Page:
Have you ever heard these words of advice: write from the scar, not the wound? For me, writing has always been a primary tool for healing, so the advice to wait to write about pain doesn’t make sense. Writers do ask me, though, how they’ll know when they’re ready to write their story about grief – and on that topic, I do have some thoughts!

 

Today I want to talk about recognizing your own readiness when writing into raw, vulnerable material.  

 

Watch The Video Here

 

In ‘How To Know If You’re Ready To Write About Grief + Loss’, You’ll learn:

 

  • Questions writers ask about preparing to write about grief and loss + answers
  • The one thing I’ve learned by trying to write into a difficult story before I was ready.
  • How to make your audience feel something.
  • The two signs of readiness when writers have a vulnerable story to tell.
  • A few suggestions for you before you start a hard story.
  • Having a place to process the process.
  • Self-care tips while writing about grief and loss.
  • The MOST IMPORTANT thing to remember when writing about grief + loss.

 

Resources:

 

 

Your key takeaways from ‘‘How To Know If You’re Ready To Write About Grief + Loss’’.

 

Today I want to talk about recognizing your own readiness when writing into raw, vulnerable material. Have you ever wondered about the right time to write about loss? 

 

Let me know in the comments if this question has held you back from writing your stories.

 

Writers sometimes ask me: 

How much temporal distance do I need to write my story?

How much time should pass so I can avoid re-triggering grief?

 

Although these questions suggest there’s a right answer for everyone – just like the advice that suggests you should only write once you’ve healed – I think the answers really depend on a writer’s own sense of readiness.

 

Often writers I work with are carrying stories they’ve wanted to tell for years – even decades. They both want and don’t want to write their story. They aren’t sure where or how to begin, or they feel overwhelmed by the idea of re-living their story.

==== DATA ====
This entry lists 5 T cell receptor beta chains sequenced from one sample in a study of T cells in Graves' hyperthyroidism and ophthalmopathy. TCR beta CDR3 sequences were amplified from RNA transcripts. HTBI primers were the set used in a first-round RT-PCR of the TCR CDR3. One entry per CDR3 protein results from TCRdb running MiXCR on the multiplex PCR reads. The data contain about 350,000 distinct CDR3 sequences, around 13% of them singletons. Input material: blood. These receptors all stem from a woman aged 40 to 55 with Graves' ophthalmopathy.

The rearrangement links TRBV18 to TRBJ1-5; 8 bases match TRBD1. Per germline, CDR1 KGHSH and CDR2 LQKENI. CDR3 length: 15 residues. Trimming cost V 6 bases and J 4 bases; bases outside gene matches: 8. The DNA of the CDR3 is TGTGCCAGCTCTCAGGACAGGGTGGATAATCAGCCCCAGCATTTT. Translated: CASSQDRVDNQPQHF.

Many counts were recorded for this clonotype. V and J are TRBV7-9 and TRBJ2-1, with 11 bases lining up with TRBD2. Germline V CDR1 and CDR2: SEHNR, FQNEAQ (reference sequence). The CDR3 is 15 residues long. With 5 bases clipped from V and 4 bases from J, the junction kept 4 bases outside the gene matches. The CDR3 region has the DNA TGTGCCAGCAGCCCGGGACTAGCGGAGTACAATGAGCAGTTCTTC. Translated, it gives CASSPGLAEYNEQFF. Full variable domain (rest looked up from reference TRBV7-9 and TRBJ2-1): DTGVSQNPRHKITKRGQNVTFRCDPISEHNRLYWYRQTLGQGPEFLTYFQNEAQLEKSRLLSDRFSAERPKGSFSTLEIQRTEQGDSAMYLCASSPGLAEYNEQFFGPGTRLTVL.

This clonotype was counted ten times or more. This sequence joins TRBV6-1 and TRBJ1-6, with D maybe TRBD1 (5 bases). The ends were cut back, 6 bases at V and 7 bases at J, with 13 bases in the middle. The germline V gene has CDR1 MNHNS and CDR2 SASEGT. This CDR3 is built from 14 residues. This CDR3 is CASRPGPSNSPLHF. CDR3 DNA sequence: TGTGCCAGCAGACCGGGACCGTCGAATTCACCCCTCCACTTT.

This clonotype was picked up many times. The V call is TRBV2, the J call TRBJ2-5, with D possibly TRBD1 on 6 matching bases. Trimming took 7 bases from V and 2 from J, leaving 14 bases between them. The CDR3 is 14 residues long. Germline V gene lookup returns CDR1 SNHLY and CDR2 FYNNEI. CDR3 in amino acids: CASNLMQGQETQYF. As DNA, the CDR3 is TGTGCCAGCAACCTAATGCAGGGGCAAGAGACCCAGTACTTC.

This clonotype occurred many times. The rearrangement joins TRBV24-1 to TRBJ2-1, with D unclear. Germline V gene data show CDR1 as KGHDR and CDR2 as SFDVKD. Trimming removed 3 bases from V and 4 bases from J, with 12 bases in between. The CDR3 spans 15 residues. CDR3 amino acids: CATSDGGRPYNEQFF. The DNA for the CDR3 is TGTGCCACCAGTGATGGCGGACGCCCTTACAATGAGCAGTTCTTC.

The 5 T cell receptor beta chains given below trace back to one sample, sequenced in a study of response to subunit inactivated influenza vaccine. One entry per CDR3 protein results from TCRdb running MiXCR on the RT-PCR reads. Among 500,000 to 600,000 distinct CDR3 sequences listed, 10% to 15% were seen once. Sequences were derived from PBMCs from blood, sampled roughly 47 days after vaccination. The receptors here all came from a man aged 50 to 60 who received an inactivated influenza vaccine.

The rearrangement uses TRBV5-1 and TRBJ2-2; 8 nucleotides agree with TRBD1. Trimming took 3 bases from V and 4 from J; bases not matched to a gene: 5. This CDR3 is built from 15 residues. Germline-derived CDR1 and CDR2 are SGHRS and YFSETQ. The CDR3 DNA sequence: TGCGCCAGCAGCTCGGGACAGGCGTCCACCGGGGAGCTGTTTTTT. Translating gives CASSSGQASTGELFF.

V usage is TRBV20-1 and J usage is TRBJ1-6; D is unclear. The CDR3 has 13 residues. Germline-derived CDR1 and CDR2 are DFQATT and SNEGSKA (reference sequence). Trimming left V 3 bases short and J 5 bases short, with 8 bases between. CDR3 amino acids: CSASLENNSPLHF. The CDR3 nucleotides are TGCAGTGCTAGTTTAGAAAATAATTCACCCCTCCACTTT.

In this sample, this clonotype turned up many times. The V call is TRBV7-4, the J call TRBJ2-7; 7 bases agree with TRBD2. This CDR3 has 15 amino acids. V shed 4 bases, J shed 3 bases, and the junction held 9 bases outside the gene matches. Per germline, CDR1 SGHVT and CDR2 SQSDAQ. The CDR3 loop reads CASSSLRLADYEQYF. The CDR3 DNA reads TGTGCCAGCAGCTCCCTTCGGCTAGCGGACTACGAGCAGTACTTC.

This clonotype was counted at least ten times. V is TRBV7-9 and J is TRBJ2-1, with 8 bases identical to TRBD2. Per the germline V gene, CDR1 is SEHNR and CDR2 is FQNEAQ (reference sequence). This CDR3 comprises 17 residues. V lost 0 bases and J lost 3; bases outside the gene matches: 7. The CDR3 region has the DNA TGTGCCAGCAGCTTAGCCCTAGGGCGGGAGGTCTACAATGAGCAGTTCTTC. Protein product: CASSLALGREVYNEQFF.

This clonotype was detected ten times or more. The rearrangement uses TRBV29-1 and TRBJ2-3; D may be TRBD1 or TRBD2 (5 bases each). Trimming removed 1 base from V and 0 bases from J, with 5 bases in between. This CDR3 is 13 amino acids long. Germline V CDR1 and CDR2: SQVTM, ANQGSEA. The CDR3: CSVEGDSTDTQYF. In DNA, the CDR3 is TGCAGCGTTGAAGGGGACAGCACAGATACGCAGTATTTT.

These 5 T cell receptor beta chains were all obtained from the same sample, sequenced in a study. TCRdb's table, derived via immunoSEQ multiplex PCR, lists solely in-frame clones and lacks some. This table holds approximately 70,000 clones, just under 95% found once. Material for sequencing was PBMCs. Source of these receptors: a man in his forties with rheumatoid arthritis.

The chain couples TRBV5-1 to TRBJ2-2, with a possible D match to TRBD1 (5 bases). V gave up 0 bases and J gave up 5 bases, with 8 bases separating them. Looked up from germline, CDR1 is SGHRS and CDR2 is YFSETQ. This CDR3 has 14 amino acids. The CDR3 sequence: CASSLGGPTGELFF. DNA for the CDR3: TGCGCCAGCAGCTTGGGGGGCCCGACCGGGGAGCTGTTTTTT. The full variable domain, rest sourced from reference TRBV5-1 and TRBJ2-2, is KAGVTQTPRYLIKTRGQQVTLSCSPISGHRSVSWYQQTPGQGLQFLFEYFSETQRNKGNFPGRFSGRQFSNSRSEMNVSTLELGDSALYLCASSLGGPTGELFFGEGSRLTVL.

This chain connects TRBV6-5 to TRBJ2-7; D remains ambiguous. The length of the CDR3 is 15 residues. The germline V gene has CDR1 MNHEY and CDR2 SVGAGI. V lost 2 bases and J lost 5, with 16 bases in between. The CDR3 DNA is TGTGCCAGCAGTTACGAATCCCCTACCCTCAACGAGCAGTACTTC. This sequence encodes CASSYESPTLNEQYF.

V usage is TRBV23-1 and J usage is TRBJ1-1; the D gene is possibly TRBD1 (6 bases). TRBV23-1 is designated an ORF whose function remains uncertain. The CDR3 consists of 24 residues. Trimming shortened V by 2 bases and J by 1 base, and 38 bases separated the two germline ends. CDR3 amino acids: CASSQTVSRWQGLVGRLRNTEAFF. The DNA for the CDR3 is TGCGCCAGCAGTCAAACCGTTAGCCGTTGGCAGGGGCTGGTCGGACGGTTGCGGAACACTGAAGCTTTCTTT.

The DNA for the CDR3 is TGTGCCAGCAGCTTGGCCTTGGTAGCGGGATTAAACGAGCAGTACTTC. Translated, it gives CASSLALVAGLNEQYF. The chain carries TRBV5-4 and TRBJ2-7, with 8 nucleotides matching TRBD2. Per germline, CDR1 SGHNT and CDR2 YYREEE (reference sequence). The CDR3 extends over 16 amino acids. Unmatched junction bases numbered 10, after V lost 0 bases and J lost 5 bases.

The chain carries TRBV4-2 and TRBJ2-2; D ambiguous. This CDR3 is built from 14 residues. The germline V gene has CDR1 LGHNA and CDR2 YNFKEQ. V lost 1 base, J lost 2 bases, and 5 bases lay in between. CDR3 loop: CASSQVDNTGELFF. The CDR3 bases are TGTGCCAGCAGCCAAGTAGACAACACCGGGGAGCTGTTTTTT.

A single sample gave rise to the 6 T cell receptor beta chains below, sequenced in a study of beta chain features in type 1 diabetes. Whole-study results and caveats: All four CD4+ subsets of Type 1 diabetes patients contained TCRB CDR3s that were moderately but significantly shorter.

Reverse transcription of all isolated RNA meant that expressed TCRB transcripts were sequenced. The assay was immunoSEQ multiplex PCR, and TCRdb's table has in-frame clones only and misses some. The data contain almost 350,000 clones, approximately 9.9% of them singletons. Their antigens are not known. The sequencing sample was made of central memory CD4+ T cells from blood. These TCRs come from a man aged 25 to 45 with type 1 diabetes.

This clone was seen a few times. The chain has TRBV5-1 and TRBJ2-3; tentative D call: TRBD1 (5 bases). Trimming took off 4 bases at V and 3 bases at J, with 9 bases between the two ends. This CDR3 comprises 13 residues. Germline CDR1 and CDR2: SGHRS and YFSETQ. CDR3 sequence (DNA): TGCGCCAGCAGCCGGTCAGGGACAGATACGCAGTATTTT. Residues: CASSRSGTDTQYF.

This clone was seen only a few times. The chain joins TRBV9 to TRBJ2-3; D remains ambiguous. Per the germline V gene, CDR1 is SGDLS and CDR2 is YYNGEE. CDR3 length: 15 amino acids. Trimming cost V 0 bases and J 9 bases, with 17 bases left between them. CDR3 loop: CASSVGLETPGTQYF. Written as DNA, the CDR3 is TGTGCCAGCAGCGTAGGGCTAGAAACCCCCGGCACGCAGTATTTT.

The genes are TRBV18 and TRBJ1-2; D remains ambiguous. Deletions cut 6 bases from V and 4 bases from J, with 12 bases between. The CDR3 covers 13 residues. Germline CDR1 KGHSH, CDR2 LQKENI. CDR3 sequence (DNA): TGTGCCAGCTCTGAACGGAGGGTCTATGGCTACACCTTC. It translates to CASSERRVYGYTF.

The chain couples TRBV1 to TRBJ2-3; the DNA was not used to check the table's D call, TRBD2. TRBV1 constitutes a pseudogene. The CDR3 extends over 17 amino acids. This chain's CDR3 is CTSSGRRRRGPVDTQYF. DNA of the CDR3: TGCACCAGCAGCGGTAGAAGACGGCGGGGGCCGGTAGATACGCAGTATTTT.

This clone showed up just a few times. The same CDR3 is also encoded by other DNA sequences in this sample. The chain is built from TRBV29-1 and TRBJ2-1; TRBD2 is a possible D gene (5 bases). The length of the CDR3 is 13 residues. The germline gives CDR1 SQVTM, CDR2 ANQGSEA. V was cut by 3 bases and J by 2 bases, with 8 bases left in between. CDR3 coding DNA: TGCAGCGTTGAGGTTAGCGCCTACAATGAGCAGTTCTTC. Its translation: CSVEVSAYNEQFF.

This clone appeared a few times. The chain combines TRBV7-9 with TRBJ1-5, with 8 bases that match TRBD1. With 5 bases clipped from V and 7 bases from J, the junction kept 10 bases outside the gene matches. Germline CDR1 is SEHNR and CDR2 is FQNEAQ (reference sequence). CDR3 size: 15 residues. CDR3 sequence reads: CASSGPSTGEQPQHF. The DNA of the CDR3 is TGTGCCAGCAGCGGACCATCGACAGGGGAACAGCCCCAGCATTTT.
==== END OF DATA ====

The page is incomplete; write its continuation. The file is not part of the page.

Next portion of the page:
For many, their experience of loss is so profound and such an important part of their life story, they fear any attempt to shape it on the page will fall short.

 

If you’ve felt this way, too, let me know by typing an all caps YES in the comments.

 

Here’s one thing I’ve learned by trying to write into a difficult story before I was ready. 

 

If you want your audience to feel something, you have to be prepared to feel something too. It may not be possible to avoid triggering emotions when writing into vulnerable material. But taking care of yourself, and ensuring you have support to deal with big feelings that surface in the writing, is within your control.

 

I think there are two signs of readiness when writers have a vulnerable story to tell.

 

The first is feeling a persistent nudge to write about an event or experience. If you have a story you can’t seem to shake, that’s the first clue.

 

The second sign of readiness is the self-care piece – emotional preparation for what may come up in the writing. 

 

From experience, I know it may not be possible to avoid re-triggering emotions when writing into vulnerable material. That’s why I’m a strong believer in self-care, and encourage writers to make sure they have the support they need before setting out to write about trauma.

 

Here are a few suggestions for you before you start a hard story:

 

The first is to let your loved ones know what you’re up to so you have people in your life who can check in on you and ask you how it’s going, they know what you’re working on and they can support you.

 

The second is to check in with a grief professional. I think this is always a good idea when you are bringing yourself back into a difficult period of your life, remembering events that were disturbing or a source of pain and struggle at the time. Take the time to find a professional that you can have a conversation with and who can be a resource for you while you’re in the writing process just in case you need extra support.

 

Another idea is keeping a processing journal. This is the place where you write about your writing apart from the story draft itself. It’s a special place where you can write about the thoughts, emotions, feelings, insights, questions that come up while you’re in the writing process completely apart from the story you’re drafting. This is your place to process the process.

 

Remember to take breaks and be gentle with yourself. 

  • Do something nice for yourself after a hard writing session. 
  • Make a plan for how you’re going to treat yourself after you’re going to get through a writing session. 

 

I think this might be the most important one: remember that if the cost of writing the story is too high you don’t have to do it right now or ever if it’s too hard for you. Be kind to yourself. Take care of yourself.

 

I hope that these tips help, and thank you so much for joining me in this video. I hope I’ll see you in another video soon.

Get your hard stories on the page today!